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Panzerballett - Starke Stücke CD (album) cover




Jazz Rock/Fusion

4.11 | 58 ratings

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Dick Heath
Special Collaborator
Jazz-Rock Specialist
4 stars A promo of the new Panzerballett album Starke Stücke came through my letterbox this morning and it hasn't been off my CD player since. Along with Paul Hanson's 'Frolic In The Land Of Plenty', Panzerballett's second album are my favourite jazz fusion releases heard so far in 2008.

But then Panzerballett plays music distinctly different from Paul Hanson's fusion. 'Metal fusion' would be a minimum definition, but that term misses so much. PB have moved to one of the big German jazz specialist labels ACT Records, (home of EST for instance) for their second studio album, and been encouraged to include some 'standards' and arrange these in PB's own style, along side their own compositions/arrangement. Album playtime is therefore shared approximately 50:50 originals to standards.

Their particualrly vigorous use of standards is rather inspired, as you have now a clearer view of where they have come from and where perhaps they are taking their form of metal jazz fusion. Two standards that have caught my ear, and so suffered repeat plays, are Henry Mancini's Pink Panther theme and Joe Zawinul's radio friendly Birdland. In a clever piece of thinking they have taken these two tunes, and deconstructed them. Birdland now consists of familiar phrases from the original tune, repeated several times played very heavily and then sometimes with a strong hint of math rock; (although in an odd way I also feel this tune is being played similiar to how Acoustic Ladyland might attack it, if that band cared to played thrash metal!) Btw it works very well asa start before they get round to their own improv. PB's scrubbed down Pink Panther now comes with a severe heavy and sharp edge, it too also works well; indeed you have to think twice that this came from a film score played by a studio orchestra. In addition, you will find other tunes have undergone a Panzerballett revamp, including those from the songbooks of Black Sabbath (Paranoid), Scorpions (Wind Of Change), AC/DC (Thunderstruck) and Deep Purple (Smoke On The Water- in a form that won't have you banned from the local guitar stores, if you could play it). In a delightfully perverse way, a couple of these tunes have been been arranged and played virtually in the absence of heaviness, instead becoming straight ahead electric jazz. One of Panzerballett's own compositions to catch my ears is Friede Freude & Fussball, which kicks off (a deliberate pun) with a simple theme based on the common football fans' chant heard at most stadia through Europe, Saturdays and Sundays, and then it builds!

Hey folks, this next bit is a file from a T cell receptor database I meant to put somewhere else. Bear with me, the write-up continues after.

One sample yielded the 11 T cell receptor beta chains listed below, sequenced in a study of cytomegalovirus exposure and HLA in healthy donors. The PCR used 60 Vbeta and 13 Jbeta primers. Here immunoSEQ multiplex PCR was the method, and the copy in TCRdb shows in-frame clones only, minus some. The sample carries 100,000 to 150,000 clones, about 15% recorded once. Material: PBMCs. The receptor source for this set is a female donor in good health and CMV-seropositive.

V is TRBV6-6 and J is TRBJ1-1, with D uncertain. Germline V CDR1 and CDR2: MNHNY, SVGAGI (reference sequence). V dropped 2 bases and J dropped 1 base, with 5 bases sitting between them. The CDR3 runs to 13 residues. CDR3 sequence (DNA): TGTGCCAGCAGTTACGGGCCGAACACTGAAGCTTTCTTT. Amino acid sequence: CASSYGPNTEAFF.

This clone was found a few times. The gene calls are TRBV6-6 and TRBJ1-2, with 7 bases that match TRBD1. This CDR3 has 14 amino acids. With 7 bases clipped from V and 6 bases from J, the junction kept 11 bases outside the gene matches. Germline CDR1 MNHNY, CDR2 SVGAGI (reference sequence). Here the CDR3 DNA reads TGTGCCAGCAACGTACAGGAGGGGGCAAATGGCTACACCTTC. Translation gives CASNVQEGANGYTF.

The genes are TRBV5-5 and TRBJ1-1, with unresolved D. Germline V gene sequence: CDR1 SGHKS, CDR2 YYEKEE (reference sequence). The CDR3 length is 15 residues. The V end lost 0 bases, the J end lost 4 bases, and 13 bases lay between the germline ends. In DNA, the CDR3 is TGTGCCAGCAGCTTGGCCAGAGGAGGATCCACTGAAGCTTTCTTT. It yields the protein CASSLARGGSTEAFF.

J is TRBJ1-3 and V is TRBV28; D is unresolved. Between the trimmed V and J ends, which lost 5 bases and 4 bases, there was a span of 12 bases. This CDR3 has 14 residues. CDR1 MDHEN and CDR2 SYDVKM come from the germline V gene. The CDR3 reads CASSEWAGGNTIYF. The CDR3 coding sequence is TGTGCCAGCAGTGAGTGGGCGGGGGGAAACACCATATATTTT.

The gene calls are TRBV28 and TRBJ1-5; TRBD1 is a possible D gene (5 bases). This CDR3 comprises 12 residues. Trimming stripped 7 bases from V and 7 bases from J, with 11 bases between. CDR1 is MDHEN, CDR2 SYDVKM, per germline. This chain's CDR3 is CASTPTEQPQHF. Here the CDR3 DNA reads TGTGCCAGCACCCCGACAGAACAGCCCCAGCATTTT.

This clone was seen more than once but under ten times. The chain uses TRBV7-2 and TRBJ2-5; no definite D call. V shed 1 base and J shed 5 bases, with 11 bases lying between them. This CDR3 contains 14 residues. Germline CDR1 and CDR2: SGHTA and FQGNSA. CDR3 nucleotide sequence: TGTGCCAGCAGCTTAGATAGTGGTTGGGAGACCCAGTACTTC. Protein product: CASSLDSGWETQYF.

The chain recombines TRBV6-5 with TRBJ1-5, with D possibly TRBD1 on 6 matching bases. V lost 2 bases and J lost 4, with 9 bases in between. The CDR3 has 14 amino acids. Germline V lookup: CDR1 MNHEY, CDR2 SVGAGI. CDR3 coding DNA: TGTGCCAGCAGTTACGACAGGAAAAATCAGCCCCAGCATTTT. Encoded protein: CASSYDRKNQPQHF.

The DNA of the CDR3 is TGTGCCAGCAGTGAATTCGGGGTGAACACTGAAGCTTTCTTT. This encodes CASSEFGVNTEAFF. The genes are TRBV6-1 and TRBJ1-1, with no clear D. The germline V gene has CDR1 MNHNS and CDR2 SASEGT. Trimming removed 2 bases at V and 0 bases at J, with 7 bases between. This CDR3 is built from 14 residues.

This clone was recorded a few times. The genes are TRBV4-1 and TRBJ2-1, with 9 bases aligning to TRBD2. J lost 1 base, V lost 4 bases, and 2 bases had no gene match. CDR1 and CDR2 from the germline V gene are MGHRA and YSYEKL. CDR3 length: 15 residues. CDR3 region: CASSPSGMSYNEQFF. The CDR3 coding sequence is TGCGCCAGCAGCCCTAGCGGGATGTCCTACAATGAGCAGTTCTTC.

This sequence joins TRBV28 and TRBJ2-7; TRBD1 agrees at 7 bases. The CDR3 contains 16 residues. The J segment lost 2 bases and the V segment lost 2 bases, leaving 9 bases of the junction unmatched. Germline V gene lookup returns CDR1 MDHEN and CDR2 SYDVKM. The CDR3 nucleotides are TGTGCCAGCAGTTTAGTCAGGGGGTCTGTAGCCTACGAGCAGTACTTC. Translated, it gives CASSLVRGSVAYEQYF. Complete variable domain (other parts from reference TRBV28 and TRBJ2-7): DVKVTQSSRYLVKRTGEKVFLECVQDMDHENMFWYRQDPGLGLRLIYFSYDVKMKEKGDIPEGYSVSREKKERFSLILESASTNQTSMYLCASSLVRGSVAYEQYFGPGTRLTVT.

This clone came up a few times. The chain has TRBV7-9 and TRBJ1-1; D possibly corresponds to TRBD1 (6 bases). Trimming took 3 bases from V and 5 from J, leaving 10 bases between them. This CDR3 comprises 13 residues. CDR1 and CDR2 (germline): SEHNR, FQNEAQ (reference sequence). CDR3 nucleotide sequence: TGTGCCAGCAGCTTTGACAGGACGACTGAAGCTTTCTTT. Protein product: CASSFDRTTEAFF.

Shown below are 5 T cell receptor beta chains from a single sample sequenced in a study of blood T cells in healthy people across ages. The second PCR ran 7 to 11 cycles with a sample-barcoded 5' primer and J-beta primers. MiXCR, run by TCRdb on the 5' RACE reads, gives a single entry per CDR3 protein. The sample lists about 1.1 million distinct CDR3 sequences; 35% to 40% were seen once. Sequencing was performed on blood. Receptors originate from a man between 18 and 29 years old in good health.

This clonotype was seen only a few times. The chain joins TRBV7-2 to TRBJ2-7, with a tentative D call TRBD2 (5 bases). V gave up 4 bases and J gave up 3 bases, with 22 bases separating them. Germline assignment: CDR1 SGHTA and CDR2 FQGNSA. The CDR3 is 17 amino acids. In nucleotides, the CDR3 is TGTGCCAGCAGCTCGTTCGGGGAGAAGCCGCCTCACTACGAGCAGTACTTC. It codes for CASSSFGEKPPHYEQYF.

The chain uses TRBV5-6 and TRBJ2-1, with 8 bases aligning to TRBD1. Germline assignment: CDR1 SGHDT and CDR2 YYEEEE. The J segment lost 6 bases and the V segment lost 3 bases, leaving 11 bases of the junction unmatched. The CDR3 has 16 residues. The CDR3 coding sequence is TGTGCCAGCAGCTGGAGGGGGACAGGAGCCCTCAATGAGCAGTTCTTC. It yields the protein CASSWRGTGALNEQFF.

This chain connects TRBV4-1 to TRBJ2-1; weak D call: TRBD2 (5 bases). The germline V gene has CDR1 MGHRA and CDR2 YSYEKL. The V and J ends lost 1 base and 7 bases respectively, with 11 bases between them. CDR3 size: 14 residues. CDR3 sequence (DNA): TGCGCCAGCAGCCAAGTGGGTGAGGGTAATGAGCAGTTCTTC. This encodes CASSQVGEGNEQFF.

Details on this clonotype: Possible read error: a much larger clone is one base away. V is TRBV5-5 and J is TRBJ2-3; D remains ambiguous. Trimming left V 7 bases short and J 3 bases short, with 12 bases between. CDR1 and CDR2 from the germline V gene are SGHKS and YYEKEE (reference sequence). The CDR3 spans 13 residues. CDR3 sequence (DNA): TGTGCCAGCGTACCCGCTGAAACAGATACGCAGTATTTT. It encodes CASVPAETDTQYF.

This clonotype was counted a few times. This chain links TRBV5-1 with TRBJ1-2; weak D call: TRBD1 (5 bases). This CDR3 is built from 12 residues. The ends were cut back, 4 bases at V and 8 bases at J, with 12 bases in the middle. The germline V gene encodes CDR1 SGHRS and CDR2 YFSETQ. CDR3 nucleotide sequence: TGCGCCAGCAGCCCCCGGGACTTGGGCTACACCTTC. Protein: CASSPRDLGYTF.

An excellent album especially for those who like the heavy/metal end of jazz fusion. Further, an album which may provide the gateway for math rock fans who want to sample and then progress into jazz fusion.

4.5 stars - but definitely needs more time before I'm prepared to say this a 5 star essential album - but let me say four tracks are already I-Podded as favourite tunes.

Dick Heath | 4/5 |


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